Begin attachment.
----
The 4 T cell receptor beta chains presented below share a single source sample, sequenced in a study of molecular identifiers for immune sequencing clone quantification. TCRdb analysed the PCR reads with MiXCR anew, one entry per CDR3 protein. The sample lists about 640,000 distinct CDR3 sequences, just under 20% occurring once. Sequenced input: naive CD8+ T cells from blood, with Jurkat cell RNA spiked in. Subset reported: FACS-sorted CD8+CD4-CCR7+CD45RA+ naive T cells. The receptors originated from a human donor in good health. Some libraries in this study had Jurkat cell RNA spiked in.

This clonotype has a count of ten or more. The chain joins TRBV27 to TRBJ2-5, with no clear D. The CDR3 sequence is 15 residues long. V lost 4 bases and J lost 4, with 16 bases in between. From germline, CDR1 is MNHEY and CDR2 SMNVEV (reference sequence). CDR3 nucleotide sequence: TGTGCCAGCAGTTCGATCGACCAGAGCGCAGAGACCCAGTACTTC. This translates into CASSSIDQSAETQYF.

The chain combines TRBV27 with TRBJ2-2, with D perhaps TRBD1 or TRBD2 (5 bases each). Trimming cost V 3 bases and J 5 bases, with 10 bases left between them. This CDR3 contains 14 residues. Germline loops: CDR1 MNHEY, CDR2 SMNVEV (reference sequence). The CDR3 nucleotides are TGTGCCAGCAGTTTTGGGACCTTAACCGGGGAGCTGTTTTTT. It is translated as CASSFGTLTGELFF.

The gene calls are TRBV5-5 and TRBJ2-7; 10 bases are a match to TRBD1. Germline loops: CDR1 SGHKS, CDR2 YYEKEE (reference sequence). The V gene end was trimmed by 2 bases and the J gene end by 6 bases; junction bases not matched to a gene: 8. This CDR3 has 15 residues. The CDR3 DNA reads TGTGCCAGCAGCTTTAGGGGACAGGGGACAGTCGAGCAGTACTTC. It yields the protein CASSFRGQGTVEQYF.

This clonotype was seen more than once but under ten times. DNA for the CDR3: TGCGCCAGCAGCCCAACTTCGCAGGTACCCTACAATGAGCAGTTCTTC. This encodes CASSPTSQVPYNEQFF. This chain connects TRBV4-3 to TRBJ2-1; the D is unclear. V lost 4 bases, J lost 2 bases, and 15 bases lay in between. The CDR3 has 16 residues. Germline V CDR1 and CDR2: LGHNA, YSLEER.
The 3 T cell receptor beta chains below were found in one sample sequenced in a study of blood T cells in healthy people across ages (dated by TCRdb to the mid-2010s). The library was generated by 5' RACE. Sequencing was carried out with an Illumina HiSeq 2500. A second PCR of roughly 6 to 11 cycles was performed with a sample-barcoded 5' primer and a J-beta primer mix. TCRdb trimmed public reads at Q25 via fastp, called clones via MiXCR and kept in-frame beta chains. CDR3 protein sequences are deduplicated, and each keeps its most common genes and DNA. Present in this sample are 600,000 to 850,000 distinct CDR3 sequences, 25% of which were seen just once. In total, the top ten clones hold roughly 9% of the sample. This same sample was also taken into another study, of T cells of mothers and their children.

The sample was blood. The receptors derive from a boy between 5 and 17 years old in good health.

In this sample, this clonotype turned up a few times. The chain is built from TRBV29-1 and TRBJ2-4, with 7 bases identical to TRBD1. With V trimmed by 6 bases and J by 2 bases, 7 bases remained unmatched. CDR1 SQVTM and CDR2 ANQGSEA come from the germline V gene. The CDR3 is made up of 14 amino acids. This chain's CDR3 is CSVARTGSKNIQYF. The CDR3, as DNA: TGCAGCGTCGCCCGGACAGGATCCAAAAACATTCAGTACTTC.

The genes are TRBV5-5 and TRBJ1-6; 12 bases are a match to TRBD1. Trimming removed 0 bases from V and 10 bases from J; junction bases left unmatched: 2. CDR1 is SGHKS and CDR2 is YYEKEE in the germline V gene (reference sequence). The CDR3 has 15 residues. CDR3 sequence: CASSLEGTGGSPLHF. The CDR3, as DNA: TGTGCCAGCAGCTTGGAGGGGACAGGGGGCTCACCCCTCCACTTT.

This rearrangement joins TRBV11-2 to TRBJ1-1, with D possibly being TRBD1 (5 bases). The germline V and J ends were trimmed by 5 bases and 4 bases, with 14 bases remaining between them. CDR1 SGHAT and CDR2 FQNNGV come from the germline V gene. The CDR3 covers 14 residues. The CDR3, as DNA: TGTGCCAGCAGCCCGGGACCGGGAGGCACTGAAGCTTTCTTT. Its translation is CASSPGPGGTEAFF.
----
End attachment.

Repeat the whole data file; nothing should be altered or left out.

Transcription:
The 4 T cell receptor beta chains presented below share a single source sample, sequenced in a study of molecular identifiers for immune sequencing clone quantification. TCRdb analysed the PCR reads with MiXCR anew, one entry per CDR3 protein. The sample lists about 640,000 distinct CDR3 sequences, just under 20% occurring once. Sequenced input: naive CD8+ T cells from blood, with Jurkat cell RNA spiked in. Subset reported: FACS-sorted CD8+CD4-CCR7+CD45RA+ naive T cells. The receptors originated from a human donor in good health. Some libraries in this study had Jurkat cell RNA spiked in.

This clonotype has a count of ten or more. The chain joins TRBV27 to TRBJ2-5, with no clear D. The CDR3 sequence is 15 residues long. V lost 4 bases and J lost 4, with 16 bases in between. From germline, CDR1 is MNHEY and CDR2 SMNVEV (reference sequence). CDR3 nucleotide sequence: TGTGCCAGCAGTTCGATCGACCAGAGCGCAGAGACCCAGTACTTC. This translates into CASSSIDQSAETQYF.

The chain combines TRBV27 with TRBJ2-2, with D perhaps TRBD1 or TRBD2 (5 bases each). Trimming cost V 3 bases and J 5 bases, with 10 bases left between them. This CDR3 contains 14 residues. Germline loops: CDR1 MNHEY, CDR2 SMNVEV (reference sequence). The CDR3 nucleotides are TGTGCCAGCAGTTTTGGGACCTTAACCGGGGAGCTGTTTTTT. It is translated as CASSFGTLTGELFF.

The gene calls are TRBV5-5 and TRBJ2-7; 10 bases are a match to TRBD1. Germline loops: CDR1 SGHKS, CDR2 YYEKEE (reference sequence). The V gene end was trimmed by 2 bases and the J gene end by 6 bases; junction bases not matched to a gene: 8. This CDR3 has 15 residues. The CDR3 DNA reads TGTGCCAGCAGCTTTAGGGGACAGGGGACAGTCGAGCAGTACTTC. It yields the protein CASSFRGQGTVEQYF.

This clonotype was seen more than once but under ten times. DNA for the CDR3: TGCGCCAGCAGCCCAACTTCGCAGGTACCCTACAATGAGCAGTTCTTC. This encodes CASSPTSQVPYNEQFF. This chain connects TRBV4-3 to TRBJ2-1; the D is unclear. V lost 4 bases, J lost 2 bases, and 15 bases lay in between. The CDR3 has 16 residues. Germline V CDR1 and CDR2: LGHNA, YSLEER.
The 3 T cell receptor beta chains below were found in one sample sequenced in a study of blood T cells in healthy people across ages (dated by TCRdb to the mid-2010s). The library was generated by 5' RACE. Sequencing was carried out with an Illumina HiSeq 2500. A second PCR of roughly 6 to 11 cycles was performed with a sample-barcoded 5' primer and a J-beta primer mix. TCRdb trimmed public reads at Q25 via fastp, called clones via MiXCR and kept in-frame beta chains. CDR3 protein sequences are deduplicated, and each keeps its most common genes and DNA. Present in this sample are 600,000 to 850,000 distinct CDR3 sequences, 25% of which were seen just once. In total, the top ten clones hold roughly 9% of the sample. This same sample was also taken into another study, of T cells of mothers and their children.

The sample was blood. The receptors derive from a boy between 5 and 17 years old in good health.

In this sample, this clonotype turned up a few times. The chain is built from TRBV29-1 and TRBJ2-4, with 7 bases identical to TRBD1. With V trimmed by 6 bases and J by 2 bases, 7 bases remained unmatched. CDR1 SQVTM and CDR2 ANQGSEA come from the germline V gene. The CDR3 is made up of 14 amino acids. This chain's CDR3 is CSVARTGSKNIQYF. The CDR3, as DNA: TGCAGCGTCGCCCGGACAGGATCCAAAAACATTCAGTACTTC.

The genes are TRBV5-5 and TRBJ1-6; 12 bases are a match to TRBD1. Trimming removed 0 bases from V and 10 bases from J; junction bases left unmatched: 2. CDR1 is SGHKS and CDR2 is YYEKEE in the germline V gene (reference sequence). The CDR3 has 15 residues. CDR3 sequence: CASSLEGTGGSPLHF. The CDR3, as DNA: TGTGCCAGCAGCTTGGAGGGGACAGGGGGCTCACCCCTCCACTTT.

This rearrangement joins TRBV11-2 to TRBJ1-1, with D possibly being TRBD1 (5 bases). The germline V and J ends were trimmed by 5 bases and 4 bases, with 14 bases remaining between them. CDR1 SGHAT and CDR2 FQNNGV come from the germline V gene. The CDR3 covers 14 residues. The CDR3, as DNA: TGTGCCAGCAGCCCGGGACCGGGAGGCACTGAAGCTTTCTTT. Its translation is CASSPGPGGTEAFF.